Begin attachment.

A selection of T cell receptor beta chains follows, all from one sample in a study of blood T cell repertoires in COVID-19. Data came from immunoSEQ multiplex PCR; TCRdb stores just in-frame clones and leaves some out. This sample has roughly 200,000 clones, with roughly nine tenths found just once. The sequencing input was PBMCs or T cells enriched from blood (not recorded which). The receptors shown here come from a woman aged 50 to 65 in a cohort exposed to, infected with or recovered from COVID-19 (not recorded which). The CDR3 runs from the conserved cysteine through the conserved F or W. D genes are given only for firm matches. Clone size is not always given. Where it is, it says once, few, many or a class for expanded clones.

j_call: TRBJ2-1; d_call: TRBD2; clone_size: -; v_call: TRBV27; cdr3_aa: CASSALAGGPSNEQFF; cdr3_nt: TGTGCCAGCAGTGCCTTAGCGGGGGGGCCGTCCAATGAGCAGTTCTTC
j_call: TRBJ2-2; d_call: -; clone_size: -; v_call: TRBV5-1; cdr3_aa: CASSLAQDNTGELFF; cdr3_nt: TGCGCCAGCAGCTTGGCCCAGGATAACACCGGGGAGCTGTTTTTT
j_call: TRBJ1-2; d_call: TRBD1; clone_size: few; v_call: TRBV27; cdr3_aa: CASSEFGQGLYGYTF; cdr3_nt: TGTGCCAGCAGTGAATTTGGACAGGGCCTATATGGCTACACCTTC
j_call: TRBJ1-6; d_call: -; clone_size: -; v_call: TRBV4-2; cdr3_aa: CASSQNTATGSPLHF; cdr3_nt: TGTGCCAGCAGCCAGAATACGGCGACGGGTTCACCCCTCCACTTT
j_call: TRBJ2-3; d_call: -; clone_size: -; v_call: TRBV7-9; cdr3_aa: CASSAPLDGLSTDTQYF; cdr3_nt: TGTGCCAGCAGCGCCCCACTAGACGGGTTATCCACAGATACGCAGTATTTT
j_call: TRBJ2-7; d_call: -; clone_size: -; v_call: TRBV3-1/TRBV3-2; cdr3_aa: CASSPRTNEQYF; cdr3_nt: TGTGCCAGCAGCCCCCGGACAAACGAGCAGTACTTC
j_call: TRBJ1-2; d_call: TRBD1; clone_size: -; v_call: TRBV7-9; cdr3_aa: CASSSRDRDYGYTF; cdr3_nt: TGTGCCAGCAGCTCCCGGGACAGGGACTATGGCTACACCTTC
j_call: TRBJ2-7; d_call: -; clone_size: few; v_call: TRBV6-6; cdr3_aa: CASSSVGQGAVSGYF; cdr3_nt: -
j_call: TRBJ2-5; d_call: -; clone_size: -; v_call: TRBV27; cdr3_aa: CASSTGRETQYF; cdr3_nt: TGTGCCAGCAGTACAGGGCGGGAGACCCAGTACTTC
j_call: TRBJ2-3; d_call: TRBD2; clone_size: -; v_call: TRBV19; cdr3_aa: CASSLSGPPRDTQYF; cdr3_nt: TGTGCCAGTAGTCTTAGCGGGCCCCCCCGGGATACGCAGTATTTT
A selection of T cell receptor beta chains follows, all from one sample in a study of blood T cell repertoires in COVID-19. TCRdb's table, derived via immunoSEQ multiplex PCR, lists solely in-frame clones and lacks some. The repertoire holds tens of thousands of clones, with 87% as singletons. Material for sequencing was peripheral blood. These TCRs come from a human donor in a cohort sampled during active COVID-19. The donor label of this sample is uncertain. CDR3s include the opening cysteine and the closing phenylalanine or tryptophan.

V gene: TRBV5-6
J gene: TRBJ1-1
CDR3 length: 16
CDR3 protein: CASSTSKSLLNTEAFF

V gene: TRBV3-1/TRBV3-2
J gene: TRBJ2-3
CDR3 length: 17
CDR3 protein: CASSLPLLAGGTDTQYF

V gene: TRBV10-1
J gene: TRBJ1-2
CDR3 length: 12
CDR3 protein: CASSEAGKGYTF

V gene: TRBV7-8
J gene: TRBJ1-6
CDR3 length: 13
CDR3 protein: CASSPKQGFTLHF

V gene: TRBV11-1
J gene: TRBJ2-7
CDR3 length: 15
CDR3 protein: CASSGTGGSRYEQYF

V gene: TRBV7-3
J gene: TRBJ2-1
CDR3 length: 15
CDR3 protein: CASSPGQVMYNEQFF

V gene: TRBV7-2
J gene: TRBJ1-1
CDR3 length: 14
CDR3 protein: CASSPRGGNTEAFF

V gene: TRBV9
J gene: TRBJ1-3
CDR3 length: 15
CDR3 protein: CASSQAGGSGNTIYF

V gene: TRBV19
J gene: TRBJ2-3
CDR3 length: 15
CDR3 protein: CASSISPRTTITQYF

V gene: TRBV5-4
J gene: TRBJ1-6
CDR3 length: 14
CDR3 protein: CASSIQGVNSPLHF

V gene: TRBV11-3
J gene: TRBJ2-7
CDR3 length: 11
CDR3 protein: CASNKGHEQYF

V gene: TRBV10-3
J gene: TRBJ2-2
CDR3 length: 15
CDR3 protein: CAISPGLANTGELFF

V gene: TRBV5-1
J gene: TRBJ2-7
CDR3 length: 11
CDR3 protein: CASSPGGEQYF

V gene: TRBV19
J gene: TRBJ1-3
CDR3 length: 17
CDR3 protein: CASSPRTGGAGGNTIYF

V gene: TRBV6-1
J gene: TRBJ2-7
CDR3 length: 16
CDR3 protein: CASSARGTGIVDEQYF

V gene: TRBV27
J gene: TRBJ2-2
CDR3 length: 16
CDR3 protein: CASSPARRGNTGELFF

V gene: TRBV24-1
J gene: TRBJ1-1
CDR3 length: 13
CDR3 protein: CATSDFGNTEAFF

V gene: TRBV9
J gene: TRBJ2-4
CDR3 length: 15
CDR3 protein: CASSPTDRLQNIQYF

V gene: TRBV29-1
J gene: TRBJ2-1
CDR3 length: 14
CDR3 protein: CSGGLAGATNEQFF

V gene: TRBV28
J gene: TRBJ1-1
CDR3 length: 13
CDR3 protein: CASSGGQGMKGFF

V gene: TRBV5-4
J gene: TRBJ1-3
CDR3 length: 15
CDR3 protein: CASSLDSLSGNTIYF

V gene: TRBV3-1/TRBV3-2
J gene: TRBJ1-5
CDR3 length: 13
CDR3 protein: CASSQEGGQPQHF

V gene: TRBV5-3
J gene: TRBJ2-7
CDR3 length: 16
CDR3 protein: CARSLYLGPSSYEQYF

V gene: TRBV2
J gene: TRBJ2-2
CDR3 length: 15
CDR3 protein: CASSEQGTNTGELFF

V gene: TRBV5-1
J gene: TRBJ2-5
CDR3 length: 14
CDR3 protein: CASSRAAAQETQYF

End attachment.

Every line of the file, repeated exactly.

A selection of T cell receptor beta chains follows, all from one sample in a study of blood T cell repertoires in COVID-19. Data came from immunoSEQ multiplex PCR; TCRdb stores just in-frame clones and leaves some out. This sample has roughly 200,000 clones, with roughly nine tenths found just once. The sequencing input was PBMCs or T cells enriched from blood (not recorded which). The receptors shown here come from a woman aged 50 to 65 in a cohort exposed to, infected with or recovered from COVID-19 (not recorded which). The CDR3 runs from the conserved cysteine through the conserved F or W. D genes are given only for firm matches. Clone size is not always given. Where it is, it says once, few, many or a class for expanded clones.

j_call: TRBJ2-1; d_call: TRBD2; clone_size: -; v_call: TRBV27; cdr3_aa: CASSALAGGPSNEQFF; cdr3_nt: TGTGCCAGCAGTGCCTTAGCGGGGGGGCCGTCCAATGAGCAGTTCTTC
j_call: TRBJ2-2; d_call: -; clone_size: -; v_call: TRBV5-1; cdr3_aa: CASSLAQDNTGELFF; cdr3_nt: TGCGCCAGCAGCTTGGCCCAGGATAACACCGGGGAGCTGTTTTTT
j_call: TRBJ1-2; d_call: TRBD1; clone_size: few; v_call: TRBV27; cdr3_aa: CASSEFGQGLYGYTF; cdr3_nt: TGTGCCAGCAGTGAATTTGGACAGGGCCTATATGGCTACACCTTC
j_call: TRBJ1-6; d_call: -; clone_size: -; v_call: TRBV4-2; cdr3_aa: CASSQNTATGSPLHF; cdr3_nt: TGTGCCAGCAGCCAGAATACGGCGACGGGTTCACCCCTCCACTTT
j_call: TRBJ2-3; d_call: -; clone_size: -; v_call: TRBV7-9; cdr3_aa: CASSAPLDGLSTDTQYF; cdr3_nt: TGTGCCAGCAGCGCCCCACTAGACGGGTTATCCACAGATACGCAGTATTTT
j_call: TRBJ2-7; d_call: -; clone_size: -; v_call: TRBV3-1/TRBV3-2; cdr3_aa: CASSPRTNEQYF; cdr3_nt: TGTGCCAGCAGCCCCCGGACAAACGAGCAGTACTTC
j_call: TRBJ1-2; d_call: TRBD1; clone_size: -; v_call: TRBV7-9; cdr3_aa: CASSSRDRDYGYTF; cdr3_nt: TGTGCCAGCAGCTCCCGGGACAGGGACTATGGCTACACCTTC
j_call: TRBJ2-7; d_call: -; clone_size: few; v_call: TRBV6-6; cdr3_aa: CASSSVGQGAVSGYF; cdr3_nt: -
j_call: TRBJ2-5; d_call: -; clone_size: -; v_call: TRBV27; cdr3_aa: CASSTGRETQYF; cdr3_nt: TGTGCCAGCAGTACAGGGCGGGAGACCCAGTACTTC
j_call: TRBJ2-3; d_call: TRBD2; clone_size: -; v_call: TRBV19; cdr3_aa: CASSLSGPPRDTQYF; cdr3_nt: TGTGCCAGTAGTCTTAGCGGGCCCCCCCGGGATACGCAGTATTTT
A selection of T cell receptor beta chains follows, all from one sample in a study of blood T cell repertoires in COVID-19. TCRdb's table, derived via immunoSEQ multiplex PCR, lists solely in-frame clones and lacks some. The repertoire holds tens of thousands of clones, with 87% as singletons. Material for sequencing was peripheral blood. These TCRs come from a human donor in a cohort sampled during active COVID-19. The donor label of this sample is uncertain. CDR3s include the opening cysteine and the closing phenylalanine or tryptophan.

V gene: TRBV5-6
J gene: TRBJ1-1
CDR3 length: 16
CDR3 protein: CASSTSKSLLNTEAFF

V gene: TRBV3-1/TRBV3-2
J gene: TRBJ2-3
CDR3 length: 17
CDR3 protein: CASSLPLLAGGTDTQYF

V gene: TRBV10-1
J gene: TRBJ1-2
CDR3 length: 12
CDR3 protein: CASSEAGKGYTF

V gene: TRBV7-8
J gene: TRBJ1-6
CDR3 length: 13
CDR3 protein: CASSPKQGFTLHF

V gene: TRBV11-1
J gene: TRBJ2-7
CDR3 length: 15
CDR3 protein: CASSGTGGSRYEQYF

V gene: TRBV7-3
J gene: TRBJ2-1
CDR3 length: 15
CDR3 protein: CASSPGQVMYNEQFF

V gene: TRBV7-2
J gene: TRBJ1-1
CDR3 length: 14
CDR3 protein: CASSPRGGNTEAFF

V gene: TRBV9
J gene: TRBJ1-3
CDR3 length: 15
CDR3 protein: CASSQAGGSGNTIYF

V gene: TRBV19
J gene: TRBJ2-3
CDR3 length: 15
CDR3 protein: CASSISPRTTITQYF

V gene: TRBV5-4
J gene: TRBJ1-6
CDR3 length: 14
CDR3 protein: CASSIQGVNSPLHF

V gene: TRBV11-3
J gene: TRBJ2-7
CDR3 length: 11
CDR3 protein: CASNKGHEQYF

V gene: TRBV10-3
J gene: TRBJ2-2
CDR3 length: 15
CDR3 protein: CAISPGLANTGELFF

V gene: TRBV5-1
J gene: TRBJ2-7
CDR3 length: 11
CDR3 protein: CASSPGGEQYF

V gene: TRBV19
J gene: TRBJ1-3
CDR3 length: 17
CDR3 protein: CASSPRTGGAGGNTIYF

V gene: TRBV6-1
J gene: TRBJ2-7
CDR3 length: 16
CDR3 protein: CASSARGTGIVDEQYF

V gene: TRBV27
J gene: TRBJ2-2
CDR3 length: 16
CDR3 protein: CASSPARRGNTGELFF

V gene: TRBV24-1
J gene: TRBJ1-1
CDR3 length: 13
CDR3 protein: CATSDFGNTEAFF

V gene: TRBV9
J gene: TRBJ2-4
CDR3 length: 15
CDR3 protein: CASSPTDRLQNIQYF

V gene: TRBV29-1
J gene: TRBJ2-1
CDR3 length: 14
CDR3 protein: CSGGLAGATNEQFF

V gene: TRBV28
J gene: TRBJ1-1
CDR3 length: 13
CDR3 protein: CASSGGQGMKGFF

V gene: TRBV5-4
J gene: TRBJ1-3
CDR3 length: 15
CDR3 protein: CASSLDSLSGNTIYF

V gene: TRBV3-1/TRBV3-2
J gene: TRBJ1-5
CDR3 length: 13
CDR3 protein: CASSQEGGQPQHF

V gene: TRBV5-3
J gene: TRBJ2-7
CDR3 length: 16
CDR3 protein: CARSLYLGPSSYEQYF

V gene: TRBV2
J gene: TRBJ2-2
CDR3 length: 15
CDR3 protein: CASSEQGTNTGELFF

V gene: TRBV5-1
J gene: TRBJ2-5
CDR3 length: 14
CDR3 protein: CASSRAAAQETQYF